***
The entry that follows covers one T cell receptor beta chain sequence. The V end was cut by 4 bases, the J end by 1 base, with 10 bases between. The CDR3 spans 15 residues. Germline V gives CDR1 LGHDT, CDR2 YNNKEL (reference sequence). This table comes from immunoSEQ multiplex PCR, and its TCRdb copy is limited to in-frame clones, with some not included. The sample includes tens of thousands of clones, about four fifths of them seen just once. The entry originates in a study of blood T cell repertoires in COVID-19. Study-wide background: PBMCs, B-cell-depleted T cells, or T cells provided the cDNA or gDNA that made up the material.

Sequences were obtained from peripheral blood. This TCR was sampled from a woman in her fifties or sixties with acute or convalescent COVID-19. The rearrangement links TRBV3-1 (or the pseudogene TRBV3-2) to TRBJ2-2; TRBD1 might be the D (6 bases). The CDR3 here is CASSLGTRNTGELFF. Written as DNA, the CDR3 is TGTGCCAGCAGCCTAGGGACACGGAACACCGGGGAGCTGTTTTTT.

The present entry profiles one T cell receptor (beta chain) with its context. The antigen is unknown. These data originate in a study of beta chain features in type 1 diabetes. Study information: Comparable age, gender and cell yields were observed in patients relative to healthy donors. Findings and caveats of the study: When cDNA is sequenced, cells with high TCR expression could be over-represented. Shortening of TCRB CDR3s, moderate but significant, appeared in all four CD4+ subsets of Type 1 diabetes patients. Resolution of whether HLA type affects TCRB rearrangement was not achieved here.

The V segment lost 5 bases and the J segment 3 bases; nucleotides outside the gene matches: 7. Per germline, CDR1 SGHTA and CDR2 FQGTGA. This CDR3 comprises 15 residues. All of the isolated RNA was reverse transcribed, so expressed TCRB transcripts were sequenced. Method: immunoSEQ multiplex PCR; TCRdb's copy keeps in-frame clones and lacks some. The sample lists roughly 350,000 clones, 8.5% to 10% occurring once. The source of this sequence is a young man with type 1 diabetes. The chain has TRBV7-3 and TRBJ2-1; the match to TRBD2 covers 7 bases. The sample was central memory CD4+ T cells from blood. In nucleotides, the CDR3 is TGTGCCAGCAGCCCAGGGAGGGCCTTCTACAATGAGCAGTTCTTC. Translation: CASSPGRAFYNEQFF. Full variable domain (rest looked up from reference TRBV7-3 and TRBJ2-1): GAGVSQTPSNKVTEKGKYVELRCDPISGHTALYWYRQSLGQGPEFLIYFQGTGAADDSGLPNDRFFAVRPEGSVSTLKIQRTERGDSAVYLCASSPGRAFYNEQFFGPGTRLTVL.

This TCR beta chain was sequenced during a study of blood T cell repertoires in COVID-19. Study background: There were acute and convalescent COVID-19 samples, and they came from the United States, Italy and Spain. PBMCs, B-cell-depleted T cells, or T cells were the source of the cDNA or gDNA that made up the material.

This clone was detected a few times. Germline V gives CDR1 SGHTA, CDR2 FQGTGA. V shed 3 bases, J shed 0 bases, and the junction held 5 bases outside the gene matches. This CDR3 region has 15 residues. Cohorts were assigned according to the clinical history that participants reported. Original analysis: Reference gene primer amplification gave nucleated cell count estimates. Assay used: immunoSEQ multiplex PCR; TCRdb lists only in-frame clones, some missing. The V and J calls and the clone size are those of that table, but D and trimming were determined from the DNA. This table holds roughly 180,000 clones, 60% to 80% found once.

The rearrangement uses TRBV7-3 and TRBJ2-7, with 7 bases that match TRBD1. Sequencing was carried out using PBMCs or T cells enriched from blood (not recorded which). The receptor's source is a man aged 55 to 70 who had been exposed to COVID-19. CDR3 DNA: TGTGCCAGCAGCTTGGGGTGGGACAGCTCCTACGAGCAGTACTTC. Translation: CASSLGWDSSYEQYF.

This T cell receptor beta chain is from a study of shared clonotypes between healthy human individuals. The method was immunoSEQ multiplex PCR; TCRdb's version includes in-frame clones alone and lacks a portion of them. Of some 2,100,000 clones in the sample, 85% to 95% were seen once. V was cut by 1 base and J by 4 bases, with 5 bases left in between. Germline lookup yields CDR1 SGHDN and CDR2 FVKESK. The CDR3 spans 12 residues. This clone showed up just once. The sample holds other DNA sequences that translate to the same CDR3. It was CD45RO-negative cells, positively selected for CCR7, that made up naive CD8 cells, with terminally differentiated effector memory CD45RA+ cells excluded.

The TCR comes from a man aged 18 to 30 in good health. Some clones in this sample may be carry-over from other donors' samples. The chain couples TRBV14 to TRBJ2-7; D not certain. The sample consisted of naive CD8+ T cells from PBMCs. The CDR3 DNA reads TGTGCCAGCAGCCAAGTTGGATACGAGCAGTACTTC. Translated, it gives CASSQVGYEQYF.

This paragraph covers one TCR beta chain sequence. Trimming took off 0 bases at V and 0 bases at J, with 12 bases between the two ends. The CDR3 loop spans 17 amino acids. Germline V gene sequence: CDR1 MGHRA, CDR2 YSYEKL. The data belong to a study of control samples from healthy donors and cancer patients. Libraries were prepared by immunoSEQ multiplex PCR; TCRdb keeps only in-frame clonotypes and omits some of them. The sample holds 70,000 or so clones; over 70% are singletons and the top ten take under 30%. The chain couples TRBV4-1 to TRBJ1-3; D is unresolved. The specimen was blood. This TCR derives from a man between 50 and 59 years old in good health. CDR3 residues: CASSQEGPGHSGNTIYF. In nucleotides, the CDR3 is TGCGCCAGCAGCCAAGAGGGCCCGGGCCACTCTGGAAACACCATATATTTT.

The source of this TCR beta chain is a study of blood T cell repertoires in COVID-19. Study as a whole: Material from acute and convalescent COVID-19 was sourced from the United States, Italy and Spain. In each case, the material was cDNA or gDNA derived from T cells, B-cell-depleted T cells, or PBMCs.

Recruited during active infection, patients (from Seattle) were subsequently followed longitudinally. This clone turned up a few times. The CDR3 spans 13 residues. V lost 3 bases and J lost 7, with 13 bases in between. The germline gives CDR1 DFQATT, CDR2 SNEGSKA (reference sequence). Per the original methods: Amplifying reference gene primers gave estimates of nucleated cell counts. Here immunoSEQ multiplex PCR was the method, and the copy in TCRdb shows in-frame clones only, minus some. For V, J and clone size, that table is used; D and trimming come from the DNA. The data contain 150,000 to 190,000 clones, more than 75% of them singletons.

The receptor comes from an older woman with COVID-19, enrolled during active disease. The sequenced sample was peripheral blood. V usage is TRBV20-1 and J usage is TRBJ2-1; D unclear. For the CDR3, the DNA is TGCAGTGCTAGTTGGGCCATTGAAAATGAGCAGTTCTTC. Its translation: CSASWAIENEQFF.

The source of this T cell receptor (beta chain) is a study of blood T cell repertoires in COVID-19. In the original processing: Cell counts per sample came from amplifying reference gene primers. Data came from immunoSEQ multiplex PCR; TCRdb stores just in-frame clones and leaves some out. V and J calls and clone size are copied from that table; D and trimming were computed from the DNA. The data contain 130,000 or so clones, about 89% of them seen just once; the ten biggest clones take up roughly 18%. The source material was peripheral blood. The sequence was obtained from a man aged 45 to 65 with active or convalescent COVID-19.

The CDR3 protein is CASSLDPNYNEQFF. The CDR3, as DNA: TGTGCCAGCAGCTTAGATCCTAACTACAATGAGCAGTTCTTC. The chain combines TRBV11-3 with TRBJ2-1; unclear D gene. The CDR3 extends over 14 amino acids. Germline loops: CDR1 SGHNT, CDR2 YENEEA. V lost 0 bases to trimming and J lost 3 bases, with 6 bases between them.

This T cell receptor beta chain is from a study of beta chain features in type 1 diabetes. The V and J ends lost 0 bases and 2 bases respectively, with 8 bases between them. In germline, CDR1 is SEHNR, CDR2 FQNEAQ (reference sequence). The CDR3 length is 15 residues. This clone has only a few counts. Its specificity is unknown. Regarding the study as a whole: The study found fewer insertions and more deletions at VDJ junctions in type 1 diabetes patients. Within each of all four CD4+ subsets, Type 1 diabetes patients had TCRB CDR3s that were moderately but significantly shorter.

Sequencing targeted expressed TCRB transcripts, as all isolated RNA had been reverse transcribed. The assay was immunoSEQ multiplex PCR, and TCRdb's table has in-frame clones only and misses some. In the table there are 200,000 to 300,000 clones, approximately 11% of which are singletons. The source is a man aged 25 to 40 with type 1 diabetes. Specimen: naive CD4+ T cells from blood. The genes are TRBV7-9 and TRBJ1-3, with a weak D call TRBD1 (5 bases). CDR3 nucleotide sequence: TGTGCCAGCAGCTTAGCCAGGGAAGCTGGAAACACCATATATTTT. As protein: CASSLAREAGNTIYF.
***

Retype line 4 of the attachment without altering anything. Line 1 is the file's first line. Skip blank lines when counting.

The V segment lost 5 bases and the J segment 3 bases; nucleotides outside the gene matches: 7. Per germline, CDR1 SGHTA and CDR2 FQGTGA. This CDR3 comprises 15 residues. All of the isolated RNA was reverse transcribed, so expressed TCRB transcripts were sequenced. Method: immunoSEQ multiplex PCR; TCRdb's copy keeps in-frame clones and lacks some. The sample lists roughly 350,000 clones, 8.5% to 10% occurring once. The source of this sequence is a young man with type 1 diabetes. The chain has TRBV7-3 and TRBJ2-1; the match to TRBD2 covers 7 bases. The sample was central memory CD4+ T cells from blood. In nucleotides, the CDR3 is TGTGCCAGCAGCCCAGGGAGGGCCTTCTACAATGAGCAGTTCTTC. Translation: CASSPGRAFYNEQFF. Full variable domain (rest looked up from reference TRBV7-3 and TRBJ2-1): GAGVSQTPSNKVTEKGKYVELRCDPISGHTALYWYRQSLGQGPEFLIYFQGTGAADDSGLPNDRFFAVRPEGSVSTLKIQRTERGDSAVYLCASSPGRAFYNEQFFGPGTRLTVL.